# A Square Root Matrix of a Symmetric Matrix

## Problem 59

Answer the following two questions with justification.

**(a)** Does there exist a $2 \times 2$ matrix $A$ with $A^3=O$ but $A^2 \neq O$? Here $O$ denotes the $2 \times 2$ zero matrix.

**(b) **Does there exist a $3 \times 3$ real matrix $B$ such that $B^2=A$ where

\[A=\begin{bmatrix}

1 & -1 & 0 \\

-1 &2 &-1 \\

0 & -1 & 1

\end{bmatrix}\,\,\,\,?\]

(*Princeton University Linear Algebra Exam*)

## Hint.

- (a) Consider the eigenvalues and the Jordan canonical form of $A$
- (b) Diagonalize the matrix $A$

## Solution.

### (a) Does there exist a $2 \times 2$ matrix $A$ with $A^3=O$ but $A^2 \neq O$?

We claim that there is no such $2 \times 2$ matrix $A$.

Suppose that we have $A^3=O$. This implies that all the eigenvalues of $A$ are zero.

To see this, let $\lambda$ be an eigenvalue of $A$ and let $\mathbf{x}$ be a corresponding eigenvector. Then applying the defining relation $A\mathbf{x}=\lambda \mathbf{x}$ successively, we have

\[\mathbf{0}=A^3\mathbf{x}=\lambda A^2\mathbf{x}=\lambda^2 A\mathbf{x}=\lambda^3 \mathbf{x}.\]
Thus, the eigenvalue $\lambda$ must be zero since $\mathbf{x}$ is a nonzero vector since it is an eigenvector.

Therefore, there exists an invertible matrix $P$ such that the Jordan canonical form of $A$ is $P^{-1}AP=\begin{bmatrix}

0 & a\\

0& 0

\end{bmatrix}$ for some number $a$.

Then $A=P\begin{bmatrix}

0 & a\\

0& 0

\end{bmatrix} P^{-1}$ and we have

\begin{align*}

A^2&=\left( P\begin{bmatrix}

0 & a\\

0& 0

\end{bmatrix} P^{-1}\right) \left(P\begin{bmatrix}

0 & a\\

0& 0

\end{bmatrix} P^{-1}\right)= P\begin{bmatrix}

0 & a\\

0& 0

\end{bmatrix}^2P^{-1} \\[6pt]
&=P\begin{bmatrix}

0 & 0\\

0& 0

\end{bmatrix}P^{-1}=O.

\end{align*}

Hence $A^2$ must be zero, and we conclude that there is no $2 \times 2$ matrix $A$ satisfying both $A^3=O$ and $A^2 \neq O$.

### (b) Does there exist a $3 \times 3$ real matrix $B$ such that $B^2=A$?

The answer is yes and we will construct such a matrix $B$ as follows.

The characteristic polynomial $p(t)$ of the matrix $A$ is

\[p(t):=\det(A-tI)=-t(t-1)(t-3).\]
Thus the eigenvalues are $\lambda=0, 1, 3$.

The corresponding eigenvalues are obtained by solving the system $(A-\lambda I)\mathbf{x}=\mathbf{0}$ and we see that

\[\begin{bmatrix}

1 \\

1 \\

1

\end{bmatrix}, \begin{bmatrix}

1 \\

0 \\

-1

\end{bmatrix}, \begin{bmatrix}

1 \\

-2 \\

1

\end{bmatrix}\]
are eigenvectors corresponding to eigenvalues $0,1,3$, respectively.

Thus the matrix

\[P=\begin{bmatrix}

1 & 1 & 1 \\

1 &0 &-2 \\

1 & -1 & 1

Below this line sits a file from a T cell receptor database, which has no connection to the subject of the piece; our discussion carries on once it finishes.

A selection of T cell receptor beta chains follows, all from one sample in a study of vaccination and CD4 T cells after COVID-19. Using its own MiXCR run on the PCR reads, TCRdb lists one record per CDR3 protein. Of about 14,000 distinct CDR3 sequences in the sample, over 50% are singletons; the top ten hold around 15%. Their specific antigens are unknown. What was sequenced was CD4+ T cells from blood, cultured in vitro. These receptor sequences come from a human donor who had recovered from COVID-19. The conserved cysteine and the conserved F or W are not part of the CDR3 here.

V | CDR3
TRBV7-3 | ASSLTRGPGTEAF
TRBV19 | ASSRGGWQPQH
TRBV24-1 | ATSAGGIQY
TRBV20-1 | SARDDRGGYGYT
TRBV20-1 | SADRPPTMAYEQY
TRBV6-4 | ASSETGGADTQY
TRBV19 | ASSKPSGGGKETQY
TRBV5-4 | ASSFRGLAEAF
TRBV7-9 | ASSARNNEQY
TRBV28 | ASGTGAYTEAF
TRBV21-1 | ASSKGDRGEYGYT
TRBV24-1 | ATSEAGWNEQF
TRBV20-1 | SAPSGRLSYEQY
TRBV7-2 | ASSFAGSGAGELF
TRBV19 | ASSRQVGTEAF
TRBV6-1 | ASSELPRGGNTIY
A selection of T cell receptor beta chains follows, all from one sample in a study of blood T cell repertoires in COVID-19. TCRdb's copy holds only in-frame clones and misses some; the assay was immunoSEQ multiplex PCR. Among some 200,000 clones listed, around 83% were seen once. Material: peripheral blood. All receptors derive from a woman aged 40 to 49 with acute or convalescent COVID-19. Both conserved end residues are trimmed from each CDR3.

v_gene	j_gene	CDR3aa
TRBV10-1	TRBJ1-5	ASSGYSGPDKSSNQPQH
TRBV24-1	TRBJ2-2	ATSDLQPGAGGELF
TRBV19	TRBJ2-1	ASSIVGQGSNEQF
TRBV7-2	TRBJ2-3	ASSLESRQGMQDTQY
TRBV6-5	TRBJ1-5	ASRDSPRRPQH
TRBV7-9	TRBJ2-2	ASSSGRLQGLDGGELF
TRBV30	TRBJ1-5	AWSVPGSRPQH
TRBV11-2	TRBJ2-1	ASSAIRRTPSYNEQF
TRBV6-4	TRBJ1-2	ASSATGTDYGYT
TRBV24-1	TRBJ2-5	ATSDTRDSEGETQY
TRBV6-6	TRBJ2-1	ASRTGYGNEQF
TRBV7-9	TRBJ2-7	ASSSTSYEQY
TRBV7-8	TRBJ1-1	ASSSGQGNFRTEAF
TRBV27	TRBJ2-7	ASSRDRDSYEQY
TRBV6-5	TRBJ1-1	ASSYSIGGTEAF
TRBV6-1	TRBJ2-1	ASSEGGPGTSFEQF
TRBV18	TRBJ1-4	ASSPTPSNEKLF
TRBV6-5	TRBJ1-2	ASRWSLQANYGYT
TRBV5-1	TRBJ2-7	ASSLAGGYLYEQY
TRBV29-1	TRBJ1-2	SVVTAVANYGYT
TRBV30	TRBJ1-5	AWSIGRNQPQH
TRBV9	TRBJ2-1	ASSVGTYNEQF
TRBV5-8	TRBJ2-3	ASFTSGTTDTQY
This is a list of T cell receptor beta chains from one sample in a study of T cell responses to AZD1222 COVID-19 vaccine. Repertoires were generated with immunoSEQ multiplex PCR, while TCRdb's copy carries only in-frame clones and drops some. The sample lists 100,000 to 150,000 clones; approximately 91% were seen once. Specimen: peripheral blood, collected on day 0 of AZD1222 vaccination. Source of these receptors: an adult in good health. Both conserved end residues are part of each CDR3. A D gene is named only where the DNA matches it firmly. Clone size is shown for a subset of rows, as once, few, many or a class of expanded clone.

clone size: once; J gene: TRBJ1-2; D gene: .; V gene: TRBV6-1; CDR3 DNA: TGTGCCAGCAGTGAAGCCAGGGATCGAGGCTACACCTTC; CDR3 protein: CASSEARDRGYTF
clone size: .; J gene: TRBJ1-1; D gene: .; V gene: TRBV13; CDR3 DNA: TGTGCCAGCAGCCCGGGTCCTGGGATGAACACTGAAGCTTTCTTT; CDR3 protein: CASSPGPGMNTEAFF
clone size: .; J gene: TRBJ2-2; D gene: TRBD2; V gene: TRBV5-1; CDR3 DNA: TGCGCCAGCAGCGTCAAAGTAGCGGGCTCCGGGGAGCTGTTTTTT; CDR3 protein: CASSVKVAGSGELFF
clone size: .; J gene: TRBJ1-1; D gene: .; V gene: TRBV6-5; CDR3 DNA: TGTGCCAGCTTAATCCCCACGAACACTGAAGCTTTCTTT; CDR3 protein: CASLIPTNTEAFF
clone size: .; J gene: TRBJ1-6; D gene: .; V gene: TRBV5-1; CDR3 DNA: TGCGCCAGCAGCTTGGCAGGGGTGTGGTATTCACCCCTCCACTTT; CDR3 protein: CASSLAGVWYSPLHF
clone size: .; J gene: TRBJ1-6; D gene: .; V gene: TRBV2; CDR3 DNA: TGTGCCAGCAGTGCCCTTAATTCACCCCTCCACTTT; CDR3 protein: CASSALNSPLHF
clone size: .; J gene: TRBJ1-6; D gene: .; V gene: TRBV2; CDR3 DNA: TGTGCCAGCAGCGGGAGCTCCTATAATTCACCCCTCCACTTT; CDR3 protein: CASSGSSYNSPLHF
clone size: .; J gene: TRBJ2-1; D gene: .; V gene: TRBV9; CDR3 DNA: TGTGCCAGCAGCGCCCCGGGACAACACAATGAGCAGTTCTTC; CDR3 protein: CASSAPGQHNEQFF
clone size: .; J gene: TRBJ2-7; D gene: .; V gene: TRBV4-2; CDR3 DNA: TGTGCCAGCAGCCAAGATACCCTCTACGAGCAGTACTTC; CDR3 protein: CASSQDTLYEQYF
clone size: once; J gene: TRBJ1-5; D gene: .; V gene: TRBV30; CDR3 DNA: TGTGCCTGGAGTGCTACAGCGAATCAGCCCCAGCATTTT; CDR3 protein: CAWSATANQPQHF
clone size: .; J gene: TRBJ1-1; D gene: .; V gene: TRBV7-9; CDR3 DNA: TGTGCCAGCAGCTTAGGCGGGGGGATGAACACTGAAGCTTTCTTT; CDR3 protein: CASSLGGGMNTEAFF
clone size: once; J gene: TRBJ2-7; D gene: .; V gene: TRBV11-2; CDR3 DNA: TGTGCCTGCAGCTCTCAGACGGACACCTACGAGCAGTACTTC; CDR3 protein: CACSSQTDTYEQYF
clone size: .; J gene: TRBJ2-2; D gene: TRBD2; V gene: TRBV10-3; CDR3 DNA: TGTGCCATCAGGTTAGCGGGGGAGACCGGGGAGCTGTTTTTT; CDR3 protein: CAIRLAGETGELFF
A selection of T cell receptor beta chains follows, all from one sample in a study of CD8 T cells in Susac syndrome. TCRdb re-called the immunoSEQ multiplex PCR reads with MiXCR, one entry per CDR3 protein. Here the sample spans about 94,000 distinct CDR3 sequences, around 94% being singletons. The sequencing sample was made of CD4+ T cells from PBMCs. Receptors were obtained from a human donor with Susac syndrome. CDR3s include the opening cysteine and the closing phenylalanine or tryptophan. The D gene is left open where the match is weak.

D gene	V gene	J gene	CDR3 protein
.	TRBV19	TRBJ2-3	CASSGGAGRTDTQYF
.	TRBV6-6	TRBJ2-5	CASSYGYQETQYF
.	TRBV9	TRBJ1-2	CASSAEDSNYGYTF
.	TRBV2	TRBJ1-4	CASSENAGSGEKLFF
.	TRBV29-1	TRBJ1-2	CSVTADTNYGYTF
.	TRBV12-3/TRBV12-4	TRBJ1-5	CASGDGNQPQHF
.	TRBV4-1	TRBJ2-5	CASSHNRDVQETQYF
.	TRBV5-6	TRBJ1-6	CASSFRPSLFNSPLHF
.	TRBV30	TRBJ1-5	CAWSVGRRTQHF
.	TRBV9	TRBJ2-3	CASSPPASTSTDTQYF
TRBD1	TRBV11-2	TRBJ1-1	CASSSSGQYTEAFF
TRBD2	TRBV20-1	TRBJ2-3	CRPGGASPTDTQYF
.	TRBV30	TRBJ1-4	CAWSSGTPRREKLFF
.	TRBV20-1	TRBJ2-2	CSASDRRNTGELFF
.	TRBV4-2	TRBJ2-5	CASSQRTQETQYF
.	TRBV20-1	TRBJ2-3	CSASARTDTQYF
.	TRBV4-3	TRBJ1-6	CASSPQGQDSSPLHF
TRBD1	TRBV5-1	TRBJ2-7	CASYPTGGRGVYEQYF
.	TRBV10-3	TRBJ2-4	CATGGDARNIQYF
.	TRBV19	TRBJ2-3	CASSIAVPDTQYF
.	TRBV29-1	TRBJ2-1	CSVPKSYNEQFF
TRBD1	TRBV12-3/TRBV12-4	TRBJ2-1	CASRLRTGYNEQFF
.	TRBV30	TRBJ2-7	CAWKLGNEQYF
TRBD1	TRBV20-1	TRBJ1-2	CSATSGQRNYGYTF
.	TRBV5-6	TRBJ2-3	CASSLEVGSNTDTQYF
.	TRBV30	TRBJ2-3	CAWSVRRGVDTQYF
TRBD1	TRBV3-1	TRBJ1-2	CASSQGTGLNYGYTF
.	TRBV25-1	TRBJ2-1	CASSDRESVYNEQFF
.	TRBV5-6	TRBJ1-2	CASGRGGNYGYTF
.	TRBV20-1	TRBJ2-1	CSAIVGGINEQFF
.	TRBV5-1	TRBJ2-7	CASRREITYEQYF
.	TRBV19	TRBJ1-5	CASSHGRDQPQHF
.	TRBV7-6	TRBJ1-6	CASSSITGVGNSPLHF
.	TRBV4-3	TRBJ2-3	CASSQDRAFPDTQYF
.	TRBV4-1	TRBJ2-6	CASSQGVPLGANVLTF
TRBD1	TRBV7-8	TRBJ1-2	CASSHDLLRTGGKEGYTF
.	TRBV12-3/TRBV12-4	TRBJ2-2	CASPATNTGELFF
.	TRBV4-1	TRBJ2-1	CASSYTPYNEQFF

\end{bmatrix}\]
is invertible and diagonalize the matrix $A$ such that

\[P^{-1}AP=\begin{bmatrix}

0 & 0 & 0 \\

0 &1 &0 \\

0 & 0 & 3

\end{bmatrix}.\]

Then if we have the equality $B^2=A$, then we need to have

\[(P^{-1}BP)(P^{-1}BP)=p^{-1}AP=\begin{bmatrix}

0 & 0 & 0 \\

0 &1 &0 \\

0 & 0 & 3

\end{bmatrix}.\]
From this we see that the matrix

\[B=P\begin{bmatrix}

0 & 0 & 0 \\

0 &1 &0 \\

0 & 0 & \sqrt{3}

\end{bmatrix}P^{-1}\]
satisfies the above relation.

In fact, we compute

\begin{align*}

B^2&=\left( P\begin{bmatrix}

0 & 0 & 0 \\

0 &1 &0 \\

0 & 0 & \sqrt{3}

\end{bmatrix}P^{-1} \right) \left(P\begin{bmatrix}

0 & 0 & 0 \\

0 &1 &0 \\

0 & 0 & \sqrt{3}

\end{bmatrix}P^{-1}\right) \\[6pt]
&=P\begin{bmatrix}

0 & 0 & 0 \\

0 &1 &0 \\

0 & 0 & \sqrt{3}

\end{bmatrix}^2P^{-1}=P\begin{bmatrix}

0 & 0 & 0 \\

0 &1 &0 \\

0 & 0 & 3

\end{bmatrix}P^{-1}=A.

\end{align*}

Remark that the matrix $B$ is real since $P$ is real. Thus the matrix $B$ satisfies the conditions of the problem.

## Remark.

The explicit form of the matrix $P$ was used to assure that the matrix $B$ is real.

So we did not have to compute the matrix $P$ explicitly if we use the fact that the symmetric matrix is diagonalizable by a real orthogonal matrix.

### Generalization.

See problem A square root matrix of a symmetric matrix with non-negative eigenvalues for a more general question than part (b).

Furthermore, try the next problem.

**Problem**.

Prove that a positive definite matrix has a unique positive definite square root.

For a solution of this problem, see the post

A Positive Definite Matrix Has a Unique Positive Definite Square Root

Add to solve later

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